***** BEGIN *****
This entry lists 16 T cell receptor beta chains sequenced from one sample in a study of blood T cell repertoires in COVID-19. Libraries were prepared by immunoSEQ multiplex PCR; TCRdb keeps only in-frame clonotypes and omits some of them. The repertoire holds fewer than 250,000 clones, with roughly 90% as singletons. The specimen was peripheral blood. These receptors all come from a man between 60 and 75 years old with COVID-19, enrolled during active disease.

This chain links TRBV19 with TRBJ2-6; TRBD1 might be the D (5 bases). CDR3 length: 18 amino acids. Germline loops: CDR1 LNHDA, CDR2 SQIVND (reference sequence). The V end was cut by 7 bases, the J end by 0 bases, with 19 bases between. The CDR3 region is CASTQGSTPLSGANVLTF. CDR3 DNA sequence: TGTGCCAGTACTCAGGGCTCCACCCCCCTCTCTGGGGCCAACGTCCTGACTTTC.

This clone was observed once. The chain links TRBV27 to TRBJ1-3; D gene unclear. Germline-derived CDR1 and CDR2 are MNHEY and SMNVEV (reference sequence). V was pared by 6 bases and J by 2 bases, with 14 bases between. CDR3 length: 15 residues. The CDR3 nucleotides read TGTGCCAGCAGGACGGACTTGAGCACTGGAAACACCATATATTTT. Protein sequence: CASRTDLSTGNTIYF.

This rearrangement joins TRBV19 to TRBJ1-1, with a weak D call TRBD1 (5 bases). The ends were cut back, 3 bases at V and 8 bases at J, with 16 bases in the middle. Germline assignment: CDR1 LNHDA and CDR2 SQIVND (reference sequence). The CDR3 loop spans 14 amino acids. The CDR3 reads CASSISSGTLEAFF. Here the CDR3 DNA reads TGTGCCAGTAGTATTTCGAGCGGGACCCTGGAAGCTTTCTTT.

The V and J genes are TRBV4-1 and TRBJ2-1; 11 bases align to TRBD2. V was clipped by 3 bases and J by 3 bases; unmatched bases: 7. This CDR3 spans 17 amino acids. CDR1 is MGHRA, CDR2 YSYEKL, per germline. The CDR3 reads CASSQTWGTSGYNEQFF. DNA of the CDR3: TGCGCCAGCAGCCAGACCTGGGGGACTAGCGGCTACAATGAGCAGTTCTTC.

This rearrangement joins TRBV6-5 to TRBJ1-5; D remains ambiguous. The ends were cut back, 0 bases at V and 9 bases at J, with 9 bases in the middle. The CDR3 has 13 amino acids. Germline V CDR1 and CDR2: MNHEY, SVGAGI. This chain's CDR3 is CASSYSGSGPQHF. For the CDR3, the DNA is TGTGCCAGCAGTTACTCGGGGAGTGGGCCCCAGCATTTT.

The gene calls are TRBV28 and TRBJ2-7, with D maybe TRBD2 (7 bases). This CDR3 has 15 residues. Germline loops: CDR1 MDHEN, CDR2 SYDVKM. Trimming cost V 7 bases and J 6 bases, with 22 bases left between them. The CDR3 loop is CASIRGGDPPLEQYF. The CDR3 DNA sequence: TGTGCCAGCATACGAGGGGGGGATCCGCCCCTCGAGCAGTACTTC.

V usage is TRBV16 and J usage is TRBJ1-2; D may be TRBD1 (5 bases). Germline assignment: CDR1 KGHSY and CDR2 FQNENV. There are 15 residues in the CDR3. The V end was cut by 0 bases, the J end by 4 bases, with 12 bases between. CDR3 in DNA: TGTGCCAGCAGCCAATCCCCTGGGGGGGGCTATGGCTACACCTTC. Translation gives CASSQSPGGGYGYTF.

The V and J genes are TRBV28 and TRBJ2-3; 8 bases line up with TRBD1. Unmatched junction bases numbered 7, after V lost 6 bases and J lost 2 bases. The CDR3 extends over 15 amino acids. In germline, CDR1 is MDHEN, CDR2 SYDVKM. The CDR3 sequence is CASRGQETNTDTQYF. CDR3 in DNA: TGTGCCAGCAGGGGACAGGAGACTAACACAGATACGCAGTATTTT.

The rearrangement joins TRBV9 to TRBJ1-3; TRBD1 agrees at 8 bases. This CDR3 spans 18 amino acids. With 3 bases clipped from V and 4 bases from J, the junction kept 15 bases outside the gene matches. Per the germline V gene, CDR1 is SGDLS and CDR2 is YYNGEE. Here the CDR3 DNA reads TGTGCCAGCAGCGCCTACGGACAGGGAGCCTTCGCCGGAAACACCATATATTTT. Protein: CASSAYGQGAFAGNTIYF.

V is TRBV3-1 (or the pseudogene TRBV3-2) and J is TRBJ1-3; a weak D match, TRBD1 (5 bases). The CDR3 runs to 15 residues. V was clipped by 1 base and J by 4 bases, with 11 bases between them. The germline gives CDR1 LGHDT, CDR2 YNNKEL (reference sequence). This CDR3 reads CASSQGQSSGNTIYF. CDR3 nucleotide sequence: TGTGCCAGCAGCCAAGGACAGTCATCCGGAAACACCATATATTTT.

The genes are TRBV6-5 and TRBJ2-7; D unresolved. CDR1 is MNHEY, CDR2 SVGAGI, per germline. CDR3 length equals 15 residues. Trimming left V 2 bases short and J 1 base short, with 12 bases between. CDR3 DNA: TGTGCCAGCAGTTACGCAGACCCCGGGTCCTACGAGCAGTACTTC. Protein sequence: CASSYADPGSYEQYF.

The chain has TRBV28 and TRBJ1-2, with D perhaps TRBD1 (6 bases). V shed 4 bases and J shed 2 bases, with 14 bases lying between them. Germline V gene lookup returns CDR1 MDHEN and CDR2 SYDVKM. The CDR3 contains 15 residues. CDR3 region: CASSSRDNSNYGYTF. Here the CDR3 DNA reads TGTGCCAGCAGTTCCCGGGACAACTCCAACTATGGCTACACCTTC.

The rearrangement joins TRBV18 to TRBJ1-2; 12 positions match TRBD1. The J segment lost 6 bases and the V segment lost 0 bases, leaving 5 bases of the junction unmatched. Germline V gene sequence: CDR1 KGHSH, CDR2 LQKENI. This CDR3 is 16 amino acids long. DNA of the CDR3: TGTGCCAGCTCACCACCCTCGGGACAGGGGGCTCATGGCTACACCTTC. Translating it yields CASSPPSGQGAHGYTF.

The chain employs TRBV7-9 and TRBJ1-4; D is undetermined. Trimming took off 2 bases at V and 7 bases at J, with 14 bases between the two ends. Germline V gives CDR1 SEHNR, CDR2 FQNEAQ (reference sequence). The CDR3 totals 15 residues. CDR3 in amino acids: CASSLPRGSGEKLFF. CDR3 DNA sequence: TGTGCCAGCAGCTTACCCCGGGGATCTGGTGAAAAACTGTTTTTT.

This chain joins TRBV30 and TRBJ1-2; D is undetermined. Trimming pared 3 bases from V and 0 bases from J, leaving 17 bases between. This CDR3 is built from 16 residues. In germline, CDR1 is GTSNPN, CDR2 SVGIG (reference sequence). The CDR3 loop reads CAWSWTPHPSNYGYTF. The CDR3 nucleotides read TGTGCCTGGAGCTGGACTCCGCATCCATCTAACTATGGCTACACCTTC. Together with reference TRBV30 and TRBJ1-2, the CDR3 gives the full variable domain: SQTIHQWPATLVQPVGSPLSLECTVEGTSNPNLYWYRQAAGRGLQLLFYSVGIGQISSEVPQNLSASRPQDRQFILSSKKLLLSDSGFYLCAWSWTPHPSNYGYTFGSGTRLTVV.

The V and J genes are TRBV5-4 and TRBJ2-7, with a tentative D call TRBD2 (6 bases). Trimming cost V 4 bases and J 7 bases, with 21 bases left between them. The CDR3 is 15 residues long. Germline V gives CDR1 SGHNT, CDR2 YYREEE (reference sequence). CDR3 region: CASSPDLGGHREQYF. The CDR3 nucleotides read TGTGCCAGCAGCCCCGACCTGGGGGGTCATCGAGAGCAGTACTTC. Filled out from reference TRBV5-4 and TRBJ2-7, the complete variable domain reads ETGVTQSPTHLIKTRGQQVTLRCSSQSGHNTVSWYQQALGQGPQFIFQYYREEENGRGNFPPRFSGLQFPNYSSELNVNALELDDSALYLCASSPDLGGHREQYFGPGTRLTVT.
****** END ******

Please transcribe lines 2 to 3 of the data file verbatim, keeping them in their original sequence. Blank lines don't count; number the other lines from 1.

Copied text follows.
This chain links TRBV19 with TRBJ2-6; TRBD1 might be the D (5 bases). CDR3 length: 18 amino acids. Germline loops: CDR1 LNHDA, CDR2 SQIVND (reference sequence). The V end was cut by 7 bases, the J end by 0 bases, with 19 bases between. The CDR3 region is CASTQGSTPLSGANVLTF. CDR3 DNA sequence: TGTGCCAGTACTCAGGGCTCCACCCCCCTCTCTGGGGCCAACGTCCTGACTTTC.

This clone was observed once. The chain links TRBV27 to TRBJ1-3; D gene unclear. Germline-derived CDR1 and CDR2 are MNHEY and SMNVEV (reference sequence). V was pared by 6 bases and J by 2 bases, with 14 bases between. CDR3 length: 15 residues. The CDR3 nucleotides read TGTGCCAGCAGGACGGACTTGAGCACTGGAAACACCATATATTTT. Protein sequence: CASRTDLSTGNTIYF.